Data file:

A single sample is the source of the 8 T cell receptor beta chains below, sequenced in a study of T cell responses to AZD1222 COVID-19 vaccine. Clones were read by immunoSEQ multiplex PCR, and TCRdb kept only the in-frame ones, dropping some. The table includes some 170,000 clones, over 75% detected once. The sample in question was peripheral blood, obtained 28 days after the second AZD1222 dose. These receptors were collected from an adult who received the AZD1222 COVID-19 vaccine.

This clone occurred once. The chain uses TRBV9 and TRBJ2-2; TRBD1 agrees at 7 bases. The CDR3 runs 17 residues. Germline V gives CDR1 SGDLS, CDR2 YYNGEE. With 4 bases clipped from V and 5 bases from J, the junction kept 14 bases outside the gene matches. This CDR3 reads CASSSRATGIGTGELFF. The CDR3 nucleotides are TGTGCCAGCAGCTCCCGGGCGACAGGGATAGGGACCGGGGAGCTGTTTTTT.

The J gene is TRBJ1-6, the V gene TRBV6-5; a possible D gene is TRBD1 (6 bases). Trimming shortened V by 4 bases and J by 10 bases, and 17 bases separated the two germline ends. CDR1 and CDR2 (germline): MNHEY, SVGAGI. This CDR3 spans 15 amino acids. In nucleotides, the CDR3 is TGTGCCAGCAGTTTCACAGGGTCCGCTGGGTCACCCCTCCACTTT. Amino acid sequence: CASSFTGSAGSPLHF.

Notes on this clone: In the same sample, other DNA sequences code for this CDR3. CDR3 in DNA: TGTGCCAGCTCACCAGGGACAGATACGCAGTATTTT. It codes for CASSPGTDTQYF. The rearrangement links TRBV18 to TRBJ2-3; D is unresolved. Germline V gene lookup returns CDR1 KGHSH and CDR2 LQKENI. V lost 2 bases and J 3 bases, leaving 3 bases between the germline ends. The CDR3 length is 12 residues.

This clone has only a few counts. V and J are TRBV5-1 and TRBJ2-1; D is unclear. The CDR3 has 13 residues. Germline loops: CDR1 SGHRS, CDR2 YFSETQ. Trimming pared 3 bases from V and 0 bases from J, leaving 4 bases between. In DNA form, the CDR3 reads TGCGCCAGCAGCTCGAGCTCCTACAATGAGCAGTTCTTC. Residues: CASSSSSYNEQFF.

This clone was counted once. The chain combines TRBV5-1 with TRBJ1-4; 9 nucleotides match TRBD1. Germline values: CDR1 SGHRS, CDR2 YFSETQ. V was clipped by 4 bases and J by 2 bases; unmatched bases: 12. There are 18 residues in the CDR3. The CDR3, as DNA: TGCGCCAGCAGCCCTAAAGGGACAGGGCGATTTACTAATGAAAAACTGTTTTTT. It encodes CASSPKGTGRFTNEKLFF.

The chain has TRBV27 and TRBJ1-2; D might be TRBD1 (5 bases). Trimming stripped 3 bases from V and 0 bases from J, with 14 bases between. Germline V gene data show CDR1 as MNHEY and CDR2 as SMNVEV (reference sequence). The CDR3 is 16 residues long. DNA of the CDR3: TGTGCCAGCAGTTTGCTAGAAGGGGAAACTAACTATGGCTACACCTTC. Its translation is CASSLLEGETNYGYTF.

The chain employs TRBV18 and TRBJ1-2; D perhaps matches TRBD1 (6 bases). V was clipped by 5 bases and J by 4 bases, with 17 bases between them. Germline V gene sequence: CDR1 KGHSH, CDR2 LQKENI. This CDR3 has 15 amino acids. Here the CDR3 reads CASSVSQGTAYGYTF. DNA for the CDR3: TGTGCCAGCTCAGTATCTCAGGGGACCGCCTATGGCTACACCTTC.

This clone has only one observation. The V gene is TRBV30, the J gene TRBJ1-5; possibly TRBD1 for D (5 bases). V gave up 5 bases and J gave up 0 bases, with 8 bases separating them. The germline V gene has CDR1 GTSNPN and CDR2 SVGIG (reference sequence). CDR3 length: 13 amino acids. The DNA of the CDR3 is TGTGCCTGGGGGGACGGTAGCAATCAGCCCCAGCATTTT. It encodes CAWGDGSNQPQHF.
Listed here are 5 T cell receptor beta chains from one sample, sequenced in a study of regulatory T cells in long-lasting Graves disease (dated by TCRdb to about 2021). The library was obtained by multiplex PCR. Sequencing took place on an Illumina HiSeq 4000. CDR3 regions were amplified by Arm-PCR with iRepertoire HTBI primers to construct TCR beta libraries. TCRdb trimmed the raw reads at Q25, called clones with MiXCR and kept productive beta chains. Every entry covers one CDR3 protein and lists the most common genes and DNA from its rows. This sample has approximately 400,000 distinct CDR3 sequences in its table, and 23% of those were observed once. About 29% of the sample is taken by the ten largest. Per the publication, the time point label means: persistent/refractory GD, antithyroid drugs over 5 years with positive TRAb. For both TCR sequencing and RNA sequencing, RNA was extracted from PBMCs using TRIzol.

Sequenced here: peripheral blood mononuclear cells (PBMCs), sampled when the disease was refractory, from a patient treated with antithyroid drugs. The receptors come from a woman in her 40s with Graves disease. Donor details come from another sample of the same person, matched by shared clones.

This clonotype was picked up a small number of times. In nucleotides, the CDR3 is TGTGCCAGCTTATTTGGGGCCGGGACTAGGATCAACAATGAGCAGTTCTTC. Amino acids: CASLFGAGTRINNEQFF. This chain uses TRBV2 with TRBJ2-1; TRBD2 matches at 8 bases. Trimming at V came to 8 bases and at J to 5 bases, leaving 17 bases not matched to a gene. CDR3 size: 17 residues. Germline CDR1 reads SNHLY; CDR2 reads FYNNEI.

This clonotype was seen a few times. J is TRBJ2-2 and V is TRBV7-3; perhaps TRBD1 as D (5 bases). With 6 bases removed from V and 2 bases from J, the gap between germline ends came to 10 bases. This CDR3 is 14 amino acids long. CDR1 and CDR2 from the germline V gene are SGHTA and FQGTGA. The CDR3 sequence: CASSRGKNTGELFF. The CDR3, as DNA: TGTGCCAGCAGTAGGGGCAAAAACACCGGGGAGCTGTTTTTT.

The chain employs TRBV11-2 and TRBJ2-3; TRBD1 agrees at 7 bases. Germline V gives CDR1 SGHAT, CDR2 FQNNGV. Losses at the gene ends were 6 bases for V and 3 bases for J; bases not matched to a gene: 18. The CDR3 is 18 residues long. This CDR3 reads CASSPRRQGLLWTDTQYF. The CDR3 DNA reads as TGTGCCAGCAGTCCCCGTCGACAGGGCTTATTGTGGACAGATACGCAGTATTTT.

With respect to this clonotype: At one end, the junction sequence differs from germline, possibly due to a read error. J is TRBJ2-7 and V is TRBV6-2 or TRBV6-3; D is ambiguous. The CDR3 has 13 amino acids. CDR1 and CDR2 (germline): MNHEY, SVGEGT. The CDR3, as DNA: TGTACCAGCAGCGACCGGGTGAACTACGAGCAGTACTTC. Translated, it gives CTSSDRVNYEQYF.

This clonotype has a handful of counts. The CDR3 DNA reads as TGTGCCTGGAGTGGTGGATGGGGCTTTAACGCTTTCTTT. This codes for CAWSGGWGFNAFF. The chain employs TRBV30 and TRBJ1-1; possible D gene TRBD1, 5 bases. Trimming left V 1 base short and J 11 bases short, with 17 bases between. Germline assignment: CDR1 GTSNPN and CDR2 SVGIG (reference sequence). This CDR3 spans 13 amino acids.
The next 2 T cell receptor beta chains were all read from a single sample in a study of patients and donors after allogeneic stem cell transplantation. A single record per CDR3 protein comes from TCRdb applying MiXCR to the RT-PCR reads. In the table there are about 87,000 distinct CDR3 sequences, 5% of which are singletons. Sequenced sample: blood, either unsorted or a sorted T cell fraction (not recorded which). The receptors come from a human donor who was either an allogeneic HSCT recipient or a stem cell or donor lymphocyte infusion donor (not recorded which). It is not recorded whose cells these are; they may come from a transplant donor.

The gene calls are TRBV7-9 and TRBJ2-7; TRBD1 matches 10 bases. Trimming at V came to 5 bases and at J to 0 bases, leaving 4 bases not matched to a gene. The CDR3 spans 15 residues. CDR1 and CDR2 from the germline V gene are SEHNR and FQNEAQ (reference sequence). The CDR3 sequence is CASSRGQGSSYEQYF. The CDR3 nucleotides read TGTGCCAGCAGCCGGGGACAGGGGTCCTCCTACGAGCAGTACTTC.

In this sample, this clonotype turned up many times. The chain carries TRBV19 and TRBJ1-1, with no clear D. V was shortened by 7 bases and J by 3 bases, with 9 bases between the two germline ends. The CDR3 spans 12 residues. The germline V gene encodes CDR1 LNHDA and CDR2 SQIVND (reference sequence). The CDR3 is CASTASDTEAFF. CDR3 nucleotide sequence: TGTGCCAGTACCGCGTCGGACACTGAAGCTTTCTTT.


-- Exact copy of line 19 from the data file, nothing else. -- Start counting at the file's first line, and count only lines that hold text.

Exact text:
In this sample, this clonotype turned up many times. The chain carries TRBV19 and TRBJ1-1, with no clear D. V was shortened by 7 bases and J by 3 bases, with 9 bases between the two germline ends. The CDR3 spans 12 residues. The germline V gene encodes CDR1 LNHDA and CDR2 SQIVND (reference sequence). The CDR3 is CASTASDTEAFF. CDR3 nucleotide sequence: TGTGCCAGTACCGCGTCGGACACTGAAGCTTTCTTT.